Promising Futures Website Helps Advocates, Child Welfare Practitioners Break the Cycle of Abuse for Children & Youth Exposed to Domestic Violence

A mother embraces her young sonExposure to domestic violence can lead to significant health and developmental problems, and is all-too common in the lives of many children.  Research finds that children who witness domestic violence are at greater risk of developing psychiatric disorders, developmental problems, school failure, committing violence against others, and at risk of low self-esteem[i].  Given how many children are exposed to domestic violence each year, these consequences are widespread.  To address the ongoing need to develop and evaluate effective interventions for children exposed to domestic violence,  the Family Violence Prevention and Services Program (FVPSA) has supported  Futures Without Violence in creating Promising Futures- Best Practices for Serving Children, Youth and Parents Experiencing Domestic Violence. Produced with support from the Family & Youth Services Bureau (FYSB), Promising Futures is an online resource center that provides domestic violence and child welfare practitioners with access to trauma-informed best practices for serving children and families experiencing domestic violence.  Promising Futures houses training curriculums, toolkits, and webinars not only geared towards advocates, but also helpful for parents. 

All of the tools and materials throughout the website are drawn from interventions that have been rigorously evaluated, and include a wide array of innovative and emerging interventions that can be offered in a variety of community-based settings by different types of service providers, including domestic violence advocates.  In addition to a searchable database of these interventions, the website houses:

  • Promising  practices for serving children and youth exposed to domestic violence;
  • Strategies for strengthening program readiness and capacity to deliver developmentally appropriate, trauma informed and effective programming;
  • Information and resources on protective factors, resilience, and interventions that strengthen the mother-child bond; and,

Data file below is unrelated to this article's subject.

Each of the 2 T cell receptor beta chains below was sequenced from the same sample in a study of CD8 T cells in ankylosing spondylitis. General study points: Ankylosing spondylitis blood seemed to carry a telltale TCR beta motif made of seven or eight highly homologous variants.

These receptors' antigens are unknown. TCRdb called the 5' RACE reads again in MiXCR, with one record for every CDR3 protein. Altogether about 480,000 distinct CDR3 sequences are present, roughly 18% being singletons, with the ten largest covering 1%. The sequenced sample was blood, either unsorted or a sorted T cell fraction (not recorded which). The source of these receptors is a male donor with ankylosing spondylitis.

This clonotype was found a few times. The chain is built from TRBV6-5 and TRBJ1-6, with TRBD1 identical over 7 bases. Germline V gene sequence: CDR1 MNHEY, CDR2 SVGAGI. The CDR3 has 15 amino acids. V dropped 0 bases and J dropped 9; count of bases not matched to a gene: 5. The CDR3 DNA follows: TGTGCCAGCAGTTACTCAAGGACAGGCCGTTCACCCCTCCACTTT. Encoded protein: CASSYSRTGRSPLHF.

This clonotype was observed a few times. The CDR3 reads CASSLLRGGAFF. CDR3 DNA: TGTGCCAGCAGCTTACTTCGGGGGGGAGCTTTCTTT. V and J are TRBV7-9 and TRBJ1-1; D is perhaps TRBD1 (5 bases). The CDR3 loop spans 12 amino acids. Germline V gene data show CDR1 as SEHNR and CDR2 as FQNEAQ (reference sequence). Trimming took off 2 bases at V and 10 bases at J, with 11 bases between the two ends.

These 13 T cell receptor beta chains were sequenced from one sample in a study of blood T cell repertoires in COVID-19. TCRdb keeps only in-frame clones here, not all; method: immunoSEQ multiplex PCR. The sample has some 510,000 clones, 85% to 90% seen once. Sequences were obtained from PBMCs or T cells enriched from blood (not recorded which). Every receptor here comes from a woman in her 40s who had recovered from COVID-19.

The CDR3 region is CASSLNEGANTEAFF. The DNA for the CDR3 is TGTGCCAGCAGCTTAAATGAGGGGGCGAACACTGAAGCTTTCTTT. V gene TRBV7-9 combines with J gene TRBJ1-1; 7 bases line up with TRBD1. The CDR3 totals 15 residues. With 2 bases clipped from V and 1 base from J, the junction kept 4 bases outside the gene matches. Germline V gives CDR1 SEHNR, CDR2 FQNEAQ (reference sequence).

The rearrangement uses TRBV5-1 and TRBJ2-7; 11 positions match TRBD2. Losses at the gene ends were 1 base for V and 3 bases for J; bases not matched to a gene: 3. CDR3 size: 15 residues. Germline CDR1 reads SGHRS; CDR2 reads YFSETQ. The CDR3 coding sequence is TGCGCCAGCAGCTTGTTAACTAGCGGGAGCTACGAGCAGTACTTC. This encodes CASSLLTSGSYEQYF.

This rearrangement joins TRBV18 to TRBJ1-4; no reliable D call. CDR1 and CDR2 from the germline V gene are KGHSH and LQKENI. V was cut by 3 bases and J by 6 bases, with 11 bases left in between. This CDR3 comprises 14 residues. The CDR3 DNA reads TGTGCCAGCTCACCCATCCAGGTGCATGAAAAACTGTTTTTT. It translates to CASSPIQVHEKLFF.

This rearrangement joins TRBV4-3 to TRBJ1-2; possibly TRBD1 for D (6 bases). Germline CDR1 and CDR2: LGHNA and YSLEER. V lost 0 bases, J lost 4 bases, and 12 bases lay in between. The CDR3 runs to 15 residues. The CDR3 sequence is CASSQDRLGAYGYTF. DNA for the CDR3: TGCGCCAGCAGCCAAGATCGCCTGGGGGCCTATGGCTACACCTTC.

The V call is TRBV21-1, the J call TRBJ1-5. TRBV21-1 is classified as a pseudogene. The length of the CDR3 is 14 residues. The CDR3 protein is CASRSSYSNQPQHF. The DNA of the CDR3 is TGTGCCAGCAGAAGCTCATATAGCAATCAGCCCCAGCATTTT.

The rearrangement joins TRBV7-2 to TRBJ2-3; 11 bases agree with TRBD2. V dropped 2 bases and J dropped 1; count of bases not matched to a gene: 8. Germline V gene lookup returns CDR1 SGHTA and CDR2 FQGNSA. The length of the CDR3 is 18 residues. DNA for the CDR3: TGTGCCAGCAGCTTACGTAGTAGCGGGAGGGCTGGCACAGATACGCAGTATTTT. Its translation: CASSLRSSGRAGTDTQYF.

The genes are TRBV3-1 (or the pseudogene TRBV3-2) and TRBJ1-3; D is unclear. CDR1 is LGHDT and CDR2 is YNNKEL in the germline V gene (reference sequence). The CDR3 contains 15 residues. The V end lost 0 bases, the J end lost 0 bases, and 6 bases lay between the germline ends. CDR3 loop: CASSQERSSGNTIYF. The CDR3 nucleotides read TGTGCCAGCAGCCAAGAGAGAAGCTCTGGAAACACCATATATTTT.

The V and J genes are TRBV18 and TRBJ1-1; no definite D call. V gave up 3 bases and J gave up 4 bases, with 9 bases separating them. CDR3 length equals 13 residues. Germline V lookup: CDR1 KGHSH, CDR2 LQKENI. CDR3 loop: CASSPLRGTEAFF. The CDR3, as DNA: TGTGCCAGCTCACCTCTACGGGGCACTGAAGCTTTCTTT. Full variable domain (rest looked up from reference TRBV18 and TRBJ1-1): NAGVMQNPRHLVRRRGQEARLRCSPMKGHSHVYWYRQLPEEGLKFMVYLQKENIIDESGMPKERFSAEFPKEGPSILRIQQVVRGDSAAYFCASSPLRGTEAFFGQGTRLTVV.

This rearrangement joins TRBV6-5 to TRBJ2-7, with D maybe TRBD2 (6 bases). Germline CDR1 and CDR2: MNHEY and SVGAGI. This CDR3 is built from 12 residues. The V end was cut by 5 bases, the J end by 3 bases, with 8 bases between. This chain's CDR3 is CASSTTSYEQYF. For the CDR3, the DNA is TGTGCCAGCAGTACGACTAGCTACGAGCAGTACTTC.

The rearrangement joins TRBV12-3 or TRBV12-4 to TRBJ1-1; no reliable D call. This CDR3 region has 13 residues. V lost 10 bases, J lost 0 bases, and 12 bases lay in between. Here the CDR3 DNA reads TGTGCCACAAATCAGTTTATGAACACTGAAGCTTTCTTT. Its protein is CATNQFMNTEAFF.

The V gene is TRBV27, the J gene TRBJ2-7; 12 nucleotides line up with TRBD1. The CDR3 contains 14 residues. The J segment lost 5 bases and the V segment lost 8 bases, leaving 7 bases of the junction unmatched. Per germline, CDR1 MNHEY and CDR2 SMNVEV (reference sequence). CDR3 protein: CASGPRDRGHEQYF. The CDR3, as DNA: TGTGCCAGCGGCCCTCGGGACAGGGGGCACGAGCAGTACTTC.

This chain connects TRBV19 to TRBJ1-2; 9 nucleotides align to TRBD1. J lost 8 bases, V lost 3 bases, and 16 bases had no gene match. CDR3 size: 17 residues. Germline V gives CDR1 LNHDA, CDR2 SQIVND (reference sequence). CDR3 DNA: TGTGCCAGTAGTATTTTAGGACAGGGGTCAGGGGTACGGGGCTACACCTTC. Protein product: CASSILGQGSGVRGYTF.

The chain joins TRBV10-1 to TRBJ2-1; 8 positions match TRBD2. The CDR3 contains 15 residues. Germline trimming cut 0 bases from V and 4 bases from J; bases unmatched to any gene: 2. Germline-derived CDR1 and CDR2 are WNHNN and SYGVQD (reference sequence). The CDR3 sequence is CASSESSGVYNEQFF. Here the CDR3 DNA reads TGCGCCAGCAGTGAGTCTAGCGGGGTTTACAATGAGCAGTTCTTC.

• Guidance on program evaluation and adaptation.

Guiding the materials and resources that comprise Promising Futures are several core principles informed by a robust evidence base. These principles are: mothers’ and children’s safety and wellbeing are inextricably linked; implementing trauma informed approaches is an effective way to reduce the effects of domestic violence on mothers and children; culturally relevant programming is essential; and, emphasizing protective factors, resiliency, and strengthening the mother-child bond is effective in breaking the cycle of violence.  A particular resource that child welfare practitioners and domestic violence advocates will find helpful is a compendium of 16 Trauma-Informed, Evidence-Based Recommendations for Advocates Working with Children Exposed to Intimate Partner Violence. For this compendium, Futures Without Violence commissioned a review of evidence-based, therapeutic intervention programs for children exposed to domestic violence to offer a set of concise and practical recommendations for program staff and advocates. The recommendations are part of an effort to foster a cycle of learning between research and practice that honors both the importance of evidence-based approaches and wisdom that emanates from implementation.

Promising Futures is a key part of FVPSA’s strategy to support children who have been exposed to domestic violence by breaking the generational cycle of abuse through trauma-informed interventions. We know that reaching children impacted by domestic violence is critical to both their immediate and future wellbeing.  In 2011 alone, 1 out of 15, or approximately 5 million children, witnessed physical intimate partner violence in the U.S. ; throughout childhood, it is estimated that 25.6%, or approximately 19.4 million children, witness domestic violence in their homes.[ii]  Just as alarming is the fact that thirty-one percent (31%), or nearly 1 in 3 children who witnessed partner violence, also reported being physically abused.[iii]

Advocates working in domestic violence programs supported by FVPSA encounter children nearly every day. In 2012, a total of 127,462 children and youth accompanied their parents entering shelter. These children deserve the promise of a healthy, violence-free future just as much as any child in the United States. With the help of the materials and tools created for Promising Futures, those working with children exposed to domestic violence are better equipped to transform young lives.

To access these resources, please visit: http://promising.futureswithoutviolence.org/

To learn more about the national network of domestic violence shelters and services supported by the Family Violence Prevention and Services Program (FVPSA), please visit: http://www.acf.hhs.gov/programs/fysb/programs/family-violence-pre...


[i] Whitfield, C.L., Anda, R.F., Dube, S.R., & Felitti, V.J. (2003). Violent childhood experiences and the risk of intimate partner violence in adults. Journal of Interpersonal Violence, 18(2), 166-185.

[ii] Hamby, S, Finkelhor, D., Turner, H., & Ormrod, R. (2011). Children’s Exposure to Intimate Partner Violence and Other Family Violence, Juvenile Justice Bulletin – NCJ 232272. Washington, DC: U.S. Government Printing Office. Retrieved at : http://www.unh.edu/ccrc/pdf/jvq/NatSCEV-Children's%20Exposure-Fam...

[iii] Hamby, S, Finkelhor, D., Turner, H., & Ormrod, R. (2010). The overlap of witnessing partner violence with child maltreatment and other victimizations in a nationally representative survey of youth. Child Abuse and Neglect 34, 734-741.